Toronto FC looks to climb out of MLS hole as injury list eases
Toronto FC’s list of walking wounded is beginning to thin. And not a moment too soon.
A quarter of the way through the regular season and the Major League Soccer champions are second-last in the standings at 2-6-1. Injuries have forced coach Greg Vanney to use 14 different players including captain Michael Bradley, a holding midfielder by trade, in the backline.
TFC has already lost one more game than it did all of last season when it led the league at 20-5-9.
Toronto has given up five goals in the first 15 minutes of a game, tied with New York City FC for worst in league. Given TFC actually conceded those goals in the first seven minutes of the game, it can probably claim the record.
Toronto has also yielded five goals in the first 15 minutes of the second half. Only Vancouver had been scored on more during the same period. But, knowing the class of his squad, Vanney sees brighter days ahead.
He should be able to draw from defenders Chris Mavinga, Gregory van der Wiel, Jason Hernandez and Eriq Zavaleta on Friday against visiting Orlando (6-3-1), meaning Bradley can revert to his normal midfield perch.
Mavinga (hamstring) and Zavaleta (quad) are returning from injury. Van der Wiel has been playing through an ongoing Achilles issue while Hernandez, who rejoined the team in late March, has been working himself back into shape.
On the minus side, Toronto will be without its $12-million US strike tandem with the suspended Sebastian Giovinco joining the injured Jozy Altidore (foot) on the sideline.
Nico Hasler (quad), Justin Morrow (calf ) and Drew Moor (quad) remain out. Defender Nick Hagglund (hamstring) trained by himself Wednesday and will likely need a little more time.
Toronto faces a challenging stretch, starting with Orlando whose six-game winning streak was snapped in a 2-1 loss by league-leading Atlanta on Sunday. FC Dallas (4-1-4) visits BMO Field next week before TFC heads to Columbus (6-3-3).
“We know we have a good team but it does us no good to be sitting in here after every game talking about the same things,” a stonefaced Bradley said after last Saturday’s 3-2 loss at New England.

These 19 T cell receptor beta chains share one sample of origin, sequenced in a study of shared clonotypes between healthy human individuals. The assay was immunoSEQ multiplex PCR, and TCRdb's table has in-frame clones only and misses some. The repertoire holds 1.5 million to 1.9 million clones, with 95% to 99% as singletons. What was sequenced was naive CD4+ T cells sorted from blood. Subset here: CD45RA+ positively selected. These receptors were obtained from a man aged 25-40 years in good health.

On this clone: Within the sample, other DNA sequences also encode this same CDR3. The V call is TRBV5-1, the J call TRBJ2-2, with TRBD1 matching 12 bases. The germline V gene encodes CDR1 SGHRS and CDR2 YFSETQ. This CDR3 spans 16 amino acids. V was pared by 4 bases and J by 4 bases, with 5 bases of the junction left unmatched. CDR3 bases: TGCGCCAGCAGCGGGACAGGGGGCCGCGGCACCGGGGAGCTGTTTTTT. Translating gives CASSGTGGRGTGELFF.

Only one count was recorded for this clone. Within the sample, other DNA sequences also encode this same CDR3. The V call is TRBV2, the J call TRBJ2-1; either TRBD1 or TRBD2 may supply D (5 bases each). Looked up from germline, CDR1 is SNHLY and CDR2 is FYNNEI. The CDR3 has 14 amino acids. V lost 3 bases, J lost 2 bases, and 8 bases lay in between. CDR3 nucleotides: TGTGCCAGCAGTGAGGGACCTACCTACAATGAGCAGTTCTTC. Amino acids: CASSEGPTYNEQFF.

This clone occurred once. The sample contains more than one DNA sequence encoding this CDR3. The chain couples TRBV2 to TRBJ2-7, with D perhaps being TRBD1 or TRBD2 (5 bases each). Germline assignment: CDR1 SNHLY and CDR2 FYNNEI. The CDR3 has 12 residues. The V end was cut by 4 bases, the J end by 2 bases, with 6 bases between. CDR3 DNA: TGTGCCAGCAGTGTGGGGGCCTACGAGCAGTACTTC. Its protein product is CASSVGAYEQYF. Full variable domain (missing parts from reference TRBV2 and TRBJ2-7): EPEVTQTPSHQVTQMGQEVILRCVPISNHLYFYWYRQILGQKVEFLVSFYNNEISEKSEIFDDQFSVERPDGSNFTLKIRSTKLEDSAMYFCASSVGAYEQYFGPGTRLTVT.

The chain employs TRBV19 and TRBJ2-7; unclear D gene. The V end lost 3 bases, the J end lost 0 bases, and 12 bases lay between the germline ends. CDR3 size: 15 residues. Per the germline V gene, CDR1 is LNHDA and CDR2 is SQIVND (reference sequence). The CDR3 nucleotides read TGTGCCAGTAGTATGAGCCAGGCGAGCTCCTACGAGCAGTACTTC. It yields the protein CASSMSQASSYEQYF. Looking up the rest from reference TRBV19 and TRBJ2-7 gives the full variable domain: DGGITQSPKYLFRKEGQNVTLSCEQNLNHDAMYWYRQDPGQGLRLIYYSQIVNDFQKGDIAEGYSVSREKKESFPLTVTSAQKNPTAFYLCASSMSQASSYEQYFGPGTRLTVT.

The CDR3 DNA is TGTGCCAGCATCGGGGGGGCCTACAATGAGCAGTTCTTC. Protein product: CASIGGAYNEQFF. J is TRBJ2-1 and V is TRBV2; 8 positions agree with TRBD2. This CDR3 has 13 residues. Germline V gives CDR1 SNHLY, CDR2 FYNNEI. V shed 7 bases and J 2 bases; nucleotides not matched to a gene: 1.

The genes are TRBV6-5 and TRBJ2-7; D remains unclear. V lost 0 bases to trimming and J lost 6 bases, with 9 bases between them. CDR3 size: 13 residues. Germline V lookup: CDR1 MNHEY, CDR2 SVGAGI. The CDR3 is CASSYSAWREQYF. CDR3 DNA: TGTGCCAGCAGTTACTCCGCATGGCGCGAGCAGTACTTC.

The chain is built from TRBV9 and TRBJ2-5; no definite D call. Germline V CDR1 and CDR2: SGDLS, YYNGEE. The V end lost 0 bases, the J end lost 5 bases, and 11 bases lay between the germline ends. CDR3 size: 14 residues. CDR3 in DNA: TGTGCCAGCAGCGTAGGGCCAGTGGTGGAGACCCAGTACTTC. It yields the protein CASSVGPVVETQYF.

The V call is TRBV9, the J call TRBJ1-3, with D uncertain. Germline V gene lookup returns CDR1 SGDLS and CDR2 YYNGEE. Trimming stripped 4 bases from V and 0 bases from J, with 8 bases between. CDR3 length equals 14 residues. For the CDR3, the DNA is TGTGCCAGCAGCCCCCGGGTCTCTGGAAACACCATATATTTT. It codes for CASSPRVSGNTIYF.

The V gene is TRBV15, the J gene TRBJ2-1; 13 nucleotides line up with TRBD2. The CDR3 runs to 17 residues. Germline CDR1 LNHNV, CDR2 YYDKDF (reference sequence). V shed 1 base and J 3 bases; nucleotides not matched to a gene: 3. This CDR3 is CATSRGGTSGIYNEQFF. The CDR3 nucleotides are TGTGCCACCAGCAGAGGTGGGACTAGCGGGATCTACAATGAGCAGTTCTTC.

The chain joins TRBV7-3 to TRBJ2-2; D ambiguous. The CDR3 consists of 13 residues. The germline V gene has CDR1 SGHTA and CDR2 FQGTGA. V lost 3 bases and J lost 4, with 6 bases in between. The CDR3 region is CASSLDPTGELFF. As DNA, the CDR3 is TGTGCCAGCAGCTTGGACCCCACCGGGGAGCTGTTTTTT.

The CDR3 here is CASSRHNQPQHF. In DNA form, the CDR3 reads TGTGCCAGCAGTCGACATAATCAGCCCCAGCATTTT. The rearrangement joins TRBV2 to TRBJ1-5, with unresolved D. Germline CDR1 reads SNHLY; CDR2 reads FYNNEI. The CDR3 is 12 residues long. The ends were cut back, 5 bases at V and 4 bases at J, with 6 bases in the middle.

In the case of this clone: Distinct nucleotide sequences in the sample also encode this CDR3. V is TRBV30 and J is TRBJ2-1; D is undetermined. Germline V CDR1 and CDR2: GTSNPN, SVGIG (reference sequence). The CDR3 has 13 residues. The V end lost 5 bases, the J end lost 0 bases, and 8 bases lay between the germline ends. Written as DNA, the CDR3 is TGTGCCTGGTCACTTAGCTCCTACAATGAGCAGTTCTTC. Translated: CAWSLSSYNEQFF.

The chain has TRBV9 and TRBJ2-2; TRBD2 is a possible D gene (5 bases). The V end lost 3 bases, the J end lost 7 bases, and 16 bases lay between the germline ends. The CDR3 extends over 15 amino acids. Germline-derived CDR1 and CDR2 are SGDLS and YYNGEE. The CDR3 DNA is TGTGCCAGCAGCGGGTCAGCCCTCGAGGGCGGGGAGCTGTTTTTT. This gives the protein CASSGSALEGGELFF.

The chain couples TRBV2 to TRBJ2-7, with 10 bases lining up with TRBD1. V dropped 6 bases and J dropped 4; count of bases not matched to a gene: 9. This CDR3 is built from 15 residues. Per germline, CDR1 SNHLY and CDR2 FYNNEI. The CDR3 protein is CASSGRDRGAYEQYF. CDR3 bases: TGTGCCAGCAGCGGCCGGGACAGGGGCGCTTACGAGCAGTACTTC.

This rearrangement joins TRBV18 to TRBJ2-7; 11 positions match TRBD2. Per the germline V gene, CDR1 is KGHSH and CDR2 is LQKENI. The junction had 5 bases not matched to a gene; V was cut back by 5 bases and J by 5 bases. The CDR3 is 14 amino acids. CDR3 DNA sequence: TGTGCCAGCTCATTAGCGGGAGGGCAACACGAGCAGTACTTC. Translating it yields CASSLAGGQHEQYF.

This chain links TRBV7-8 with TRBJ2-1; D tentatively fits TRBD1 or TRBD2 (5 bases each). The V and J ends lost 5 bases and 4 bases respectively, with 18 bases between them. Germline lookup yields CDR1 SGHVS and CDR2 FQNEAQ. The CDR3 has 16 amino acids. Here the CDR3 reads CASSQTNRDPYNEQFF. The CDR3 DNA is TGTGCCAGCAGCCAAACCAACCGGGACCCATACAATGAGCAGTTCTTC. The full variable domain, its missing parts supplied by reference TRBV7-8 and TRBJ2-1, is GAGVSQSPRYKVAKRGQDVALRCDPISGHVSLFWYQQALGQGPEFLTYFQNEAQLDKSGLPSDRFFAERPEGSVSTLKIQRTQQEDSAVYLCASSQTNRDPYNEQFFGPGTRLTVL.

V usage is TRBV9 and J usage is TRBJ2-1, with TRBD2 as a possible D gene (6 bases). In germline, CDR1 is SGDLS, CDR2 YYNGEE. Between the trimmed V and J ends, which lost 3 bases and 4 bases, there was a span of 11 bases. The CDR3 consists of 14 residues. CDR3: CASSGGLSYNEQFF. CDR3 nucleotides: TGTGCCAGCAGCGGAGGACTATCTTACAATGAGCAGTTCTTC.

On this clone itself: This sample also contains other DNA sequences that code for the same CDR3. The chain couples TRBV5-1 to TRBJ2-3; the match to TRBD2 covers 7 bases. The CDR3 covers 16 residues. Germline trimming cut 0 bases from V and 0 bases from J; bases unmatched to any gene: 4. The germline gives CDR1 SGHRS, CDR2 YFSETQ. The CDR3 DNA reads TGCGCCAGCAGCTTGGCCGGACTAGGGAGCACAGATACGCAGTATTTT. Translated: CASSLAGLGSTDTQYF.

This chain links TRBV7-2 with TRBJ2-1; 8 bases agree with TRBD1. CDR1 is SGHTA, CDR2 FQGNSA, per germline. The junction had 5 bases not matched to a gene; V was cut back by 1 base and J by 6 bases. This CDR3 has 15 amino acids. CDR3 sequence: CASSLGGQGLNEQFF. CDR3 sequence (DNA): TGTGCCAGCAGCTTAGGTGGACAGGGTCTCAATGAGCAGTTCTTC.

“We’ve got to find the right ways to play ourselves back into things and regain the momentum that we’ve had for the better part of a year and a half or two,” he added.
A gruelling CONCACAF Champions League schedule, not to mention back-to-back MLS Cup appearances, has meant that Toronto has had next to no down time.
TFC poured all its resources into the Champions League run, looking to fill the last remaining empty trophy case at its training centre. A win and the MLS club would have headed to the FIFA Club World Cup.
It didn’t help that after the heartbreaking penalty shootout loss to Chivas Guadalajara in the Champions League final, Toronto was thrown right back into the MLS regular-season grind.
Playing at altitude has taken a toll.
As has a long Toronto winter and poor spring, which forced TFC players to train on artificial turf and then play on a soft grass surface at BMO Field (a new surface is in the works).
Practice has been cut back to allow players more time to recover.
On the plus side, Canadian midfielder Jonathan Osorio has been in fine form and Bradley remains the team’s glue.
“Michael’s been what he is, which is extraordinarily professional,” said Vanney.
Brazilian newcomer Auro has also been a rock, doing whatever has been asked.
“Just a warrior. He shows up every single day. Loves to play soccer,” said Vanney, who nevertheless worries about the workload the 22-year-old has had to carry.
And van der Wiel, who had been seen as a right-sided outside back, has been a revelation at centre back.
TFC’s Jozy Altidore reacts during the CONCACAF Champions League final against Chivas in Guadalajara, Mexico, in April.